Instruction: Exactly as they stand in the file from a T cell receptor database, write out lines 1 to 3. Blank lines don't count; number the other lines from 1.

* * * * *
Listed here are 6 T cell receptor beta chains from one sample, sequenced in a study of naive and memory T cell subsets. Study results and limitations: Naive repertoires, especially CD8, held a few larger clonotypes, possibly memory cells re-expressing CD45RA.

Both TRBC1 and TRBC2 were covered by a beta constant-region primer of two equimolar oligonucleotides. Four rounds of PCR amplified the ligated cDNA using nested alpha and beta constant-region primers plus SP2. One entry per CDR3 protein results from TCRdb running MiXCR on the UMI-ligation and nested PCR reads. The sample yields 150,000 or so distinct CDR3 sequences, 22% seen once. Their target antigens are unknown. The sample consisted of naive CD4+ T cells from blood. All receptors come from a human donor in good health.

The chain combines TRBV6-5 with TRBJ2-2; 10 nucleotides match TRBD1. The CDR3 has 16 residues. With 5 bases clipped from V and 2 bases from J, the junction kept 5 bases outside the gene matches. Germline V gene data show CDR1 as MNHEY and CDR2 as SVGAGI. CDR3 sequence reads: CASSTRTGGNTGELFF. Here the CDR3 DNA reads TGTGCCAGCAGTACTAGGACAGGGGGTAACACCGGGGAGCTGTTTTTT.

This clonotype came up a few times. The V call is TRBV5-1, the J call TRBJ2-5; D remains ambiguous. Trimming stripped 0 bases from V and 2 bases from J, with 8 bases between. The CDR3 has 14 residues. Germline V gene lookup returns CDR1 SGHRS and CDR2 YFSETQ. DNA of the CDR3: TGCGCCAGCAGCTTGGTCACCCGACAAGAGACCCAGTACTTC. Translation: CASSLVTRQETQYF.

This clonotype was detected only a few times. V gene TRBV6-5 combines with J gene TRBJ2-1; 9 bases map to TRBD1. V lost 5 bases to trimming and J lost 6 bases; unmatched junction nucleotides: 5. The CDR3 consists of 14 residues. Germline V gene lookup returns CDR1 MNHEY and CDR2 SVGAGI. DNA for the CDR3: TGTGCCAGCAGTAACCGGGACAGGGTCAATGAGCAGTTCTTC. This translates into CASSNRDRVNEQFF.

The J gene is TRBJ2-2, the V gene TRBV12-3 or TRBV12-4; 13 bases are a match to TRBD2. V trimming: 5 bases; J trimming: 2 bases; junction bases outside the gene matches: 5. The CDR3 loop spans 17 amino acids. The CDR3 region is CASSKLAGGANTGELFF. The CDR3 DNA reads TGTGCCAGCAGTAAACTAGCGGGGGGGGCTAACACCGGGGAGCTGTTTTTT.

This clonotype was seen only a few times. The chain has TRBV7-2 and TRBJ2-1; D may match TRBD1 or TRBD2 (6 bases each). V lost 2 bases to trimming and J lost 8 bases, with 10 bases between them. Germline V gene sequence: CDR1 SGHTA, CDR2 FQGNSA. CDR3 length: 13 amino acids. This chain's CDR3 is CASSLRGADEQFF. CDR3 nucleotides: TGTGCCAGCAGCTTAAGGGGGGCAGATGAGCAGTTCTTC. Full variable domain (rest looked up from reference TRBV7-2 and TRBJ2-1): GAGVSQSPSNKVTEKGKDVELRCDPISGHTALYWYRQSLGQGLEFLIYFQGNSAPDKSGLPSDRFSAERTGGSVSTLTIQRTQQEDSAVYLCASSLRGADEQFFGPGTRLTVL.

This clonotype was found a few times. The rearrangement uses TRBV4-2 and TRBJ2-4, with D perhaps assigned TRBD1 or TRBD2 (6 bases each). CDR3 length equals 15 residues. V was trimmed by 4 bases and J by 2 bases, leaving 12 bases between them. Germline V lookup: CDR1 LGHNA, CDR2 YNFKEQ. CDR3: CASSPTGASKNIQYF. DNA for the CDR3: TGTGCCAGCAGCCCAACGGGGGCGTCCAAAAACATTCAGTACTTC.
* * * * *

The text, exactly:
Listed here are 6 T cell receptor beta chains from one sample, sequenced in a study of naive and memory T cell subsets. Study results and limitations: Naive repertoires, especially CD8, held a few larger clonotypes, possibly memory cells re-expressing CD45RA.

Both TRBC1 and TRBC2 were covered by a beta constant-region primer of two equimolar oligonucleotides. Four rounds of PCR amplified the ligated cDNA using nested alpha and beta constant-region primers plus SP2. One entry per CDR3 protein results from TCRdb running MiXCR on the UMI-ligation and nested PCR reads. The sample yields 150,000 or so distinct CDR3 sequences, 22% seen once. Their target antigens are unknown. The sample consisted of naive CD4+ T cells from blood. All receptors come from a human donor in good health.

The chain combines TRBV6-5 with TRBJ2-2; 10 nucleotides match TRBD1. The CDR3 has 16 residues. With 5 bases clipped from V and 2 bases from J, the junction kept 5 bases outside the gene matches. Germline V gene data show CDR1 as MNHEY and CDR2 as SVGAGI. CDR3 sequence reads: CASSTRTGGNTGELFF. Here the CDR3 DNA reads TGTGCCAGCAGTACTAGGACAGGGGGTAACACCGGGGAGCTGTTTTTT.